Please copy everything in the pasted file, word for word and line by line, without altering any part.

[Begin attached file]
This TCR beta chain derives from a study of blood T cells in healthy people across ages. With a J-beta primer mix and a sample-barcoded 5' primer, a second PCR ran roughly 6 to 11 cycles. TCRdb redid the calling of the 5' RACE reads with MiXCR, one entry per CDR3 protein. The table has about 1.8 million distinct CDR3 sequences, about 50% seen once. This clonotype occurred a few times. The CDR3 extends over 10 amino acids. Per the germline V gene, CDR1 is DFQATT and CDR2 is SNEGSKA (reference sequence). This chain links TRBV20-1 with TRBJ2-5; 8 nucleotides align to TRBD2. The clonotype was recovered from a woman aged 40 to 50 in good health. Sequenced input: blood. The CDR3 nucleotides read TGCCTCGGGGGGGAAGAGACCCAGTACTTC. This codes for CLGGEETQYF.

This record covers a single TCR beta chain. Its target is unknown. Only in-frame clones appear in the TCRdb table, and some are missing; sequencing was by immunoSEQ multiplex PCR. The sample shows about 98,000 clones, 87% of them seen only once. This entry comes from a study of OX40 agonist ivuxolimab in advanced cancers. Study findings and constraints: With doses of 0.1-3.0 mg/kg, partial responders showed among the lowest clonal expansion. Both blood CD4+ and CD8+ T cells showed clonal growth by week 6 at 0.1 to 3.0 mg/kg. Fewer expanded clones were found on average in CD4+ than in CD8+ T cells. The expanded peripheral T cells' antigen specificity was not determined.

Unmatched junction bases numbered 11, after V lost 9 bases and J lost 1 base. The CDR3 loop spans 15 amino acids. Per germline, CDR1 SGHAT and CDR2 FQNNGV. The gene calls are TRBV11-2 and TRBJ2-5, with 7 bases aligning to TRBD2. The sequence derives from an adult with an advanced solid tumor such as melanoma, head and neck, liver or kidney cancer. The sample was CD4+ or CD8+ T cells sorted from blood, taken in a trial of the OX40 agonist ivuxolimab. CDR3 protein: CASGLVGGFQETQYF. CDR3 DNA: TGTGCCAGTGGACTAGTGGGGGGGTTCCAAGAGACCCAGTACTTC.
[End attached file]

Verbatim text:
This TCR beta chain derives from a study of blood T cells in healthy people across ages. With a J-beta primer mix and a sample-barcoded 5' primer, a second PCR ran roughly 6 to 11 cycles. TCRdb redid the calling of the 5' RACE reads with MiXCR, one entry per CDR3 protein. The table has about 1.8 million distinct CDR3 sequences, about 50% seen once. This clonotype occurred a few times. The CDR3 extends over 10 amino acids. Per the germline V gene, CDR1 is DFQATT and CDR2 is SNEGSKA (reference sequence). This chain links TRBV20-1 with TRBJ2-5; 8 nucleotides align to TRBD2. The clonotype was recovered from a woman aged 40 to 50 in good health. Sequenced input: blood. The CDR3 nucleotides read TGCCTCGGGGGGGAAGAGACCCAGTACTTC. This codes for CLGGEETQYF.

This record covers a single TCR beta chain. Its target is unknown. Only in-frame clones appear in the TCRdb table, and some are missing; sequencing was by immunoSEQ multiplex PCR. The sample shows about 98,000 clones, 87% of them seen only once. This entry comes from a study of OX40 agonist ivuxolimab in advanced cancers. Study findings and constraints: With doses of 0.1-3.0 mg/kg, partial responders showed among the lowest clonal expansion. Both blood CD4+ and CD8+ T cells showed clonal growth by week 6 at 0.1 to 3.0 mg/kg. Fewer expanded clones were found on average in CD4+ than in CD8+ T cells. The expanded peripheral T cells' antigen specificity was not determined.

Unmatched junction bases numbered 11, after V lost 9 bases and J lost 1 base. The CDR3 loop spans 15 amino acids. Per germline, CDR1 SGHAT and CDR2 FQNNGV. The gene calls are TRBV11-2 and TRBJ2-5, with 7 bases aligning to TRBD2. The sequence derives from an adult with an advanced solid tumor such as melanoma, head and neck, liver or kidney cancer. The sample was CD4+ or CD8+ T cells sorted from blood, taken in a trial of the OX40 agonist ivuxolimab. CDR3 protein: CASGLVGGFQETQYF. CDR3 DNA: TGTGCCAGTGGACTAGTGGGGGGGTTCCAAGAGACCCAGTACTTC.